Bengaluru project with 35 apartments rents out in 48 hours on high demand

Rents have been on the rise, sometimes over a few hours, in the nation’s IT capital amid a shortage of apartments.

Rents in most prime locations in the city including MG Road, Koramangala, Whitefield and Indiranagar have become unaffordable, jumping by 40-50 percent.

Tenants snapped up all 35 apartments in a newly completed project in Bengaluru’s Sarjapura area within 48 hours of becoming available as high demand for flats persisted amid a shortage in the city.

The Sarjapura area is located close to IT offices in south and east Bengaluru. The apartments in the project, ranging in size from 850 square feet to 1150 sq ft, came into the rental market a week ago. The new tenants will be able to move in next month.

“The number of total queries received would have been more than triple for the project,” said John Christopher, who brokered the deal. “Each two-bedroom apartment was rented out for Rs 35,000. In January, the owner was planning to rent them at about Rs 20,000-25,000 per month.”

The 40 percent increase in rent in the Sarjapura area project is reflective of the severe mismatch in demand and supply in India’s IT capital. Landlords in Bengaluru are riding a boom as tenants returning to the city to work in offices struggle to find apartments.

Rents in most prime locations in the city including MG Road, Koramangala, Whitefield and Indiranagar have become unaffordable, jumping by 40-50 percent. Local brokers said one- and two-bedroom apartments have become scarce and the few that are available command skyrocketing rents.

“Several friends of mine, including myself, have been forced to move out of existing apartments after the landlords hiked the rent by 40-50 percent,” said a techie who did not want to be identified. “The IT market has cooled down and most people in my circle did not get any hike this year. Several of us will not be able to afford the rent going forward.”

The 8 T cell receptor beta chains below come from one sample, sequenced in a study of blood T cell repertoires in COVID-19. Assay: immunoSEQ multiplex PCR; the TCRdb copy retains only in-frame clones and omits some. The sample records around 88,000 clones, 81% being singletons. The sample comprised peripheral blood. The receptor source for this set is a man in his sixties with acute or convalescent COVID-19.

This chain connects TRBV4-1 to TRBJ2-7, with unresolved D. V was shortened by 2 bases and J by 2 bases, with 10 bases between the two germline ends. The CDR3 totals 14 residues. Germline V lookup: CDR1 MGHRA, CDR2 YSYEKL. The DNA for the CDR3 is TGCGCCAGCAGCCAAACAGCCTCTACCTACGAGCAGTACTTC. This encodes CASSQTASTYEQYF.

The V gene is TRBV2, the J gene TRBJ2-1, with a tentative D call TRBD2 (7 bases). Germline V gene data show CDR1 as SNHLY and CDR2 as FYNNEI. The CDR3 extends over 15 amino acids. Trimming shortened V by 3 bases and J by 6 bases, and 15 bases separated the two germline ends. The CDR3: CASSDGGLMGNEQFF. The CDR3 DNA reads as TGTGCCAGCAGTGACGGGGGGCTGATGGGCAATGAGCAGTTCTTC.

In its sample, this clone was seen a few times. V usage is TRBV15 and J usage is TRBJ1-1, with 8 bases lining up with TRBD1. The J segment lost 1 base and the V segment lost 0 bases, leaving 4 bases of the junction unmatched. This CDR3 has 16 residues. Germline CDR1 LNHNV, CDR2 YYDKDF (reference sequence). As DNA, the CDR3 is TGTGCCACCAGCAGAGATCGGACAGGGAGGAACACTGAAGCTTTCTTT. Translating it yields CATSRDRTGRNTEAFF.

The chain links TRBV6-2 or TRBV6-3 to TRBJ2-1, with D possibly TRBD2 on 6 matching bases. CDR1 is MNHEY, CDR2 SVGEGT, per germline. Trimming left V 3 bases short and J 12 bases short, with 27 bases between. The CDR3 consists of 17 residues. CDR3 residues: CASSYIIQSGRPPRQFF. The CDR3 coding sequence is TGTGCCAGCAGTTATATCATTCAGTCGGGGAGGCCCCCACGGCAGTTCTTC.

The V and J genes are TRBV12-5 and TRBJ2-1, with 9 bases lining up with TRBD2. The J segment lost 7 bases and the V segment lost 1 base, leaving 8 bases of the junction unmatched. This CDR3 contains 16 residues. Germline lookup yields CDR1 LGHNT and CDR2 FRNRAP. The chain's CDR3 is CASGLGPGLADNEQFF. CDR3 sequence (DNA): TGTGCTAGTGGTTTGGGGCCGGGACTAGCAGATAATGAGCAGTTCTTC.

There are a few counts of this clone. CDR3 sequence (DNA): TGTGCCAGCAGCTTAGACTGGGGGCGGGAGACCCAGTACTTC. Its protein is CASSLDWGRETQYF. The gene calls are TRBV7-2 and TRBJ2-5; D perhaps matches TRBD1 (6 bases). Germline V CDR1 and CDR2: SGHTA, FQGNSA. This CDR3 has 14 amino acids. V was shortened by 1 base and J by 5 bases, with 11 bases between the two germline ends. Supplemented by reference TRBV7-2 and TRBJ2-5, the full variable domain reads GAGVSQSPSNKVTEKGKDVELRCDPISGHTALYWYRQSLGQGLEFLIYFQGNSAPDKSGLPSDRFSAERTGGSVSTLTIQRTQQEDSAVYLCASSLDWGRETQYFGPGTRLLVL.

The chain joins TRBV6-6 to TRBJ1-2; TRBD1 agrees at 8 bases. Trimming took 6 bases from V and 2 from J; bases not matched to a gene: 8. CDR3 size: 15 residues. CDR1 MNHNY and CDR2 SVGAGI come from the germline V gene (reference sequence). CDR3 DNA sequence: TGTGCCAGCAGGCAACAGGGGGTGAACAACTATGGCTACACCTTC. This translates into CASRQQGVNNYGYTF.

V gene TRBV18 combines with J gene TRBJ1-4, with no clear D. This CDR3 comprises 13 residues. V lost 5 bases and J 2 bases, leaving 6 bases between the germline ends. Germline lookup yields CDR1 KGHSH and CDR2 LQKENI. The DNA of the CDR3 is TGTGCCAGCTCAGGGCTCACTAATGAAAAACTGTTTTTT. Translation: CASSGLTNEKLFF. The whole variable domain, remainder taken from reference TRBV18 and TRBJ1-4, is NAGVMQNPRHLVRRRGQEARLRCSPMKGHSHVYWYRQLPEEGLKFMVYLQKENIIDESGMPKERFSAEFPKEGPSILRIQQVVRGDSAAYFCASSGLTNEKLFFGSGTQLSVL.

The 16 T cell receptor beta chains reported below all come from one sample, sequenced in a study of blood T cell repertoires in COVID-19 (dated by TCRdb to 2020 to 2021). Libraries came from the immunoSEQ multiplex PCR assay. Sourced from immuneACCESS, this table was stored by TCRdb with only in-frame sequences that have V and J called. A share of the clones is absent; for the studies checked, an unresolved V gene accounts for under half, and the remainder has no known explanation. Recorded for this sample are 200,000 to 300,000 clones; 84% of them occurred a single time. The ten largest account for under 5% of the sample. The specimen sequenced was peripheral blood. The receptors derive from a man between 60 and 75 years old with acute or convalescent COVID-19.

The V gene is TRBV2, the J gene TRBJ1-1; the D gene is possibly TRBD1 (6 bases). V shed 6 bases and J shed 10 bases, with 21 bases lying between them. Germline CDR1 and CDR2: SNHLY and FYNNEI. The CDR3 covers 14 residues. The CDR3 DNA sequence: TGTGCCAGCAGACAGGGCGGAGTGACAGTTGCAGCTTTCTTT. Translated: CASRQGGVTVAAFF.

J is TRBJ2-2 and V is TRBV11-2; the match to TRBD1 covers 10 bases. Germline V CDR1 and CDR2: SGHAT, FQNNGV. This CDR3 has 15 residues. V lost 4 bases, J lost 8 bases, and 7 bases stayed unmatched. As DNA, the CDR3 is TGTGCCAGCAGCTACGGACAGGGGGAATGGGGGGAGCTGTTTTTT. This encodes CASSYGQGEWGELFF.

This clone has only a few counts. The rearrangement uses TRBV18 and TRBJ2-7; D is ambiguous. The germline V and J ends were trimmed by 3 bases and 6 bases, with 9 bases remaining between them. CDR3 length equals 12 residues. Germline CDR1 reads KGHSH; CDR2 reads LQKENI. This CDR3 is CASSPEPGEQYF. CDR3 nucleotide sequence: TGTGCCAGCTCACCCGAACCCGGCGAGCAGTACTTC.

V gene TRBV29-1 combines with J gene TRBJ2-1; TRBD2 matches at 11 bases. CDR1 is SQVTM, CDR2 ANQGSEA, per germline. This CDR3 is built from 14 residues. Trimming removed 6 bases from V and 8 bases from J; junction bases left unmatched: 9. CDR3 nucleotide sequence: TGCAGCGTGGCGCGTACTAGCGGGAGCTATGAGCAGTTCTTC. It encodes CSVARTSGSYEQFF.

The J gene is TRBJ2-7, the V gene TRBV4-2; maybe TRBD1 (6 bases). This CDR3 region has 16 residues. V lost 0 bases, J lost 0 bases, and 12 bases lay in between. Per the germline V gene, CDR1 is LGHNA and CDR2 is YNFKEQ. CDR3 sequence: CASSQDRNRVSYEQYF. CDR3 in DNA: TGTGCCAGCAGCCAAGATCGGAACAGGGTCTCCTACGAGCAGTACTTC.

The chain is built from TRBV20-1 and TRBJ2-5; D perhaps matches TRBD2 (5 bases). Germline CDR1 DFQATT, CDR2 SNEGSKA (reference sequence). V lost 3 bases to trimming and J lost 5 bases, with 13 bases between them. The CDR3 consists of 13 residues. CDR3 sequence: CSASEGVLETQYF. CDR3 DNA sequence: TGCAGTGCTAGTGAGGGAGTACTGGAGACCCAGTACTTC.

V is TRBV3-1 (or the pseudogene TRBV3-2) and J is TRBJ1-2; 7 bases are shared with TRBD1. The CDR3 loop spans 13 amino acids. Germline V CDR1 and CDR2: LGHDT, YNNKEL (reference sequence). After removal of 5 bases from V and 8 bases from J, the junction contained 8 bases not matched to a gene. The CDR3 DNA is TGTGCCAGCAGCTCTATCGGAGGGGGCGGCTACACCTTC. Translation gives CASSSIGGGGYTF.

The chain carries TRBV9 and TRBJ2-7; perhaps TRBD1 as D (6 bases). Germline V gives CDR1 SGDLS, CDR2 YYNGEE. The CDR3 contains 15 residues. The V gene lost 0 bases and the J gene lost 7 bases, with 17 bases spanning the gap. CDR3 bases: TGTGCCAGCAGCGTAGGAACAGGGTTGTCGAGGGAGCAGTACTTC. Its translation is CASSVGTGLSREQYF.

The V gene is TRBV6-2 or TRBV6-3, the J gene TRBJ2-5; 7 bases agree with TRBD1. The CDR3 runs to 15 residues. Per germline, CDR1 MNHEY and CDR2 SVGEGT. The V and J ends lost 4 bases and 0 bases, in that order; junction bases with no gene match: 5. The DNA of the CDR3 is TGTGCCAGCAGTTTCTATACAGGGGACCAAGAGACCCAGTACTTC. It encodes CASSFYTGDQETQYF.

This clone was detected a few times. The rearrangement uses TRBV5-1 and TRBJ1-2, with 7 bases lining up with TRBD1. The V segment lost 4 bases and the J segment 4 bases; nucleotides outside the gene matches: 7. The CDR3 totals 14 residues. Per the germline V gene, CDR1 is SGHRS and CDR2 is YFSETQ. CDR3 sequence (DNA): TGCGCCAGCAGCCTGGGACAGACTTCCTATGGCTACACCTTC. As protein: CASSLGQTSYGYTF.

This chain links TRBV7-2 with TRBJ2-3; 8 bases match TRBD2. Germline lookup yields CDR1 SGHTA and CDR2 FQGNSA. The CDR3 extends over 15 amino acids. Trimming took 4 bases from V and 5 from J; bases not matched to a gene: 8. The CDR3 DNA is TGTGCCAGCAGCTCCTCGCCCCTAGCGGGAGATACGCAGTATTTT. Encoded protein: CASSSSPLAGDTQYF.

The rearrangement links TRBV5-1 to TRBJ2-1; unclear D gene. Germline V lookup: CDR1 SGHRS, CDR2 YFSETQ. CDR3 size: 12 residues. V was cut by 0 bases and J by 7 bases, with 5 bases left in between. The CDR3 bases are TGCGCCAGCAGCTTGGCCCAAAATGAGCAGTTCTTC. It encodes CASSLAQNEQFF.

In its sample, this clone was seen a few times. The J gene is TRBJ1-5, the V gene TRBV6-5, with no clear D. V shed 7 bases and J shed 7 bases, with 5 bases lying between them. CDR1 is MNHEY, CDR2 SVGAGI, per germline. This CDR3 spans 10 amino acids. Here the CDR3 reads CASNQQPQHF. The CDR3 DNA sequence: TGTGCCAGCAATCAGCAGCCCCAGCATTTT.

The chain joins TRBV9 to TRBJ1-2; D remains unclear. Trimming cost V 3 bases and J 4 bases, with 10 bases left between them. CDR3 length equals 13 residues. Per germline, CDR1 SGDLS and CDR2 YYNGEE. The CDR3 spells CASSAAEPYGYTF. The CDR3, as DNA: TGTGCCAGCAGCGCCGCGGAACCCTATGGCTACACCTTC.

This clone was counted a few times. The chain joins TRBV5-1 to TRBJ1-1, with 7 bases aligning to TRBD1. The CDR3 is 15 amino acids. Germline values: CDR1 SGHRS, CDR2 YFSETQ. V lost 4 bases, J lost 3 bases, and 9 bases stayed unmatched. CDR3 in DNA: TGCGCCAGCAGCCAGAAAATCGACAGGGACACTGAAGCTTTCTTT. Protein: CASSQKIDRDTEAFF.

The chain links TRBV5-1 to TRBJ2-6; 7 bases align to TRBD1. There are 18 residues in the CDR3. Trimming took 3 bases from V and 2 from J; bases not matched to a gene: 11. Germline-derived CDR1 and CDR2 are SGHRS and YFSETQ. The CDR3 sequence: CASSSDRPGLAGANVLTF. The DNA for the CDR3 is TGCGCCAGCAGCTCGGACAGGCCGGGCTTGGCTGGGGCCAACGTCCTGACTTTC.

Suburban boom

The asking rent for a one-bedroom apartment on Lavelle Road in the heart of the city was Rs 75,000 per month, while another one on St John’s Road was Rs 45,000.

A posh two-bedroom apartment in Prestige Shantiniketan, close to Whitefield, was rented out for Rs 60,000 per month.

According to Sunil Singh, director of Realty Corps, rents in several remote areas like the suburbs of JP Nagar and Electronic City in the south will appreciate over the next few quarters even though roads are in bad shape and there is no metro connectivity. “The tenants have no other choice today,” he said.

While newly launched apartments in Bengaluru are rented out within a few hours, tenants and brokers said rents can go up even overnight.

The rent for a two-bedroom apartment in north Bengaluru’s Mahadevpura area soared to Rs 45,000 per month from Rs 35,000 the previous day.

In one case, the rent for a two-bedroom apartment in the posh Indiranagar area listed by Google techie Bharath MG jumped to Rs 55,000 from Rs 45,000 within a couple of hours.

“I won’t increase the rent once we agree and the rental agreement is signed,” Bharath told Moneycontrol.

According to MagicBricks, an online property platform, rental listings in Bengaluru dipped by 10.6 percent between April and June. Experts said unless apartments that are being constructed hit the market within the next few years, the rental real estate market in the city will continue to remain in a frenzy.

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